Public opinion on daytime TV personality Mehmet Oz keeps souring. Earlier this year, John Oliver ran a story about his snake-oil-esque marketing of dubious “miracle” supplements. Now, Twitter users have joined the crusade with their famous ability to co-opt public relations gimmicks, with gems like these:
“Just read that my new detox regimen might be toxic. Can u recommend a detoxification to detoxify my toxins?”
“Would one drop of homeopathic medicine in the ocean be diluted enough for everyone who goes swimming to get the proper dosage?”
“I got a flu shot and was bitten by mosquitoes. Will they carry autism now? “
And some that were, chillingly, difficult to categorize as either impressively ironic or depressingly not:
“Do you know a detox regimen for children left neurologically devastated after a vaccine preventable illness?”
“Hi Dr. Oz! Can a broken heart really cause a heart disease? I’ve read about a broken heart syndrome.”
People seem to have an insatiable desire to treat doctors as high-paid Yahoo! Answers users. Rather than do the work of researching an answer from reliable sources, it’s just much easier and more immediately reassuring to fling one-sentence questions into the ether and wait for someone you’ve never met to send you a couple-hundred-word (if that) answer. It’s easier to go to Twitter and ask Dr. Oz what pill to take and what pseudoscience is real than to search for a local doctor who meets your needs (not a small task) and work with them to find the best treatment options for you as an individual. Dr. Oz beams right into your living room and he’s charming and handsome (supposedly?) and he has such simple recommendations to completely change your life!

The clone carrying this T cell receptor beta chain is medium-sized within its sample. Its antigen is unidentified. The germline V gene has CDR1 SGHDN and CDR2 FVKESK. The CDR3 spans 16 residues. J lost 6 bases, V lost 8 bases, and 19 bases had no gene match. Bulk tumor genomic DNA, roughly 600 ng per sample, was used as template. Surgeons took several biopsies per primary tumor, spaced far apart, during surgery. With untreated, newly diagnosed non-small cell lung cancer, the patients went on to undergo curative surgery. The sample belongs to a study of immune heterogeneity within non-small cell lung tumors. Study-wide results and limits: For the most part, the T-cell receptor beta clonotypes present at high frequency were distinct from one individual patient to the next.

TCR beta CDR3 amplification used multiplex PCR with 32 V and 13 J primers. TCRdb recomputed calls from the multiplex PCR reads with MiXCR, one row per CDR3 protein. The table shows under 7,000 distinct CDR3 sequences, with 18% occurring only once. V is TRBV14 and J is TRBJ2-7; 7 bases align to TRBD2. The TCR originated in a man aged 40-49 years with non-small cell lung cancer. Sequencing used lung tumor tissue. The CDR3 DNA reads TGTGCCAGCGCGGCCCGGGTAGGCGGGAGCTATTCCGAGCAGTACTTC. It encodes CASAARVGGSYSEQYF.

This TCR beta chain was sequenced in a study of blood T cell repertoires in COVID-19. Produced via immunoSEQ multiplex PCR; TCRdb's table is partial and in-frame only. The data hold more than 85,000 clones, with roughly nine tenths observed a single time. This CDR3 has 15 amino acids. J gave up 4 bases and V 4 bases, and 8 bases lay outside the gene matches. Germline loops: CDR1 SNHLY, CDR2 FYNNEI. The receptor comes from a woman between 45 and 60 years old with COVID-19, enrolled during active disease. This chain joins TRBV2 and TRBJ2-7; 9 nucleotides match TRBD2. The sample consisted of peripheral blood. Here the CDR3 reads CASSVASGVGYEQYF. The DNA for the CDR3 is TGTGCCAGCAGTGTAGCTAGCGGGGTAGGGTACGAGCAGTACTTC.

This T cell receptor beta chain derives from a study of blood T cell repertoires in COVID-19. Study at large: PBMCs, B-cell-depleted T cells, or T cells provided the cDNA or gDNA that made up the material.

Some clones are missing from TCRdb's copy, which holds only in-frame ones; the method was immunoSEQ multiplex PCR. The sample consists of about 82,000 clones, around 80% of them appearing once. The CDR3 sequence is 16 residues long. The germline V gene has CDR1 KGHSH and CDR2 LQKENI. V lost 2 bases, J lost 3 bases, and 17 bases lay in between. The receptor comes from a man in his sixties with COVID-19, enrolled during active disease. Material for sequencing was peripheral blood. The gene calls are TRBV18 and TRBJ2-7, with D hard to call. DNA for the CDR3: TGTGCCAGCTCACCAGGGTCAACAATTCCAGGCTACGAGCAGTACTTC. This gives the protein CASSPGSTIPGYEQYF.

But Dr. Oz isn’t just easier, he’s cheaper. For the price of a cable TV and internet subscription, you can have all the Dr. Oz you want in your life 24/7. By comparison, if, say, you need help losing weight, you could visit a GP for a referral to a good nutritionist and visit them regularly. To the tune of hundreds of dollars per visit. So aren’t TV doctors doing us a favor by spreading medical knowledge to people who can’t afford care or insurance?
Short answer: No, they’re twats. Long answer: No, they’re twats, they don’t know who you are, you can’t trust what they say, and their reason for living is to take your money.
Let’s be clear, having a degree that lets you call yourself Dr. Somebody is not a qualification to offer unqualified advice to people you don’t know. It doesn’t mean your an extraordinarily selfless human being with unparallelled mental prowess. It just means you got through medical school– which is very impressive, but likely has as much to do with where you come from as what you’re made of, unless what you’re made of is money.
There is a reason a doctor’s office insists you give them at least a modicum of information about who you are, your lifestyle, and your personal and family history. Trust me, I don’t enjoy it: Every time I visit a new provider, which is fairly often — psychologist, psychiatrist, GP, specialist– I have to answer the same damn questions first on a form and then verbally. But I’m also glad they collect this information, and if they didn’t, I wouldn’t go back to that office.
Because yes, I imagine the questions exist partly to cover their asses, but the reason that’s even a thing is that treating people without knowing enough about them is reckless. And I think we’ve all realized by this point that the people on TV cannot actually see you watching them. Oz has no freaking clue who you are. He has no way of knowing what adverse effects or interactions you will have with the pills and plants he pushes, and he won’t be there to monitor the safeness and efficacy of the treatment. You’re on your own to figure out whether what you’re taking or doing is helping or actually harming you.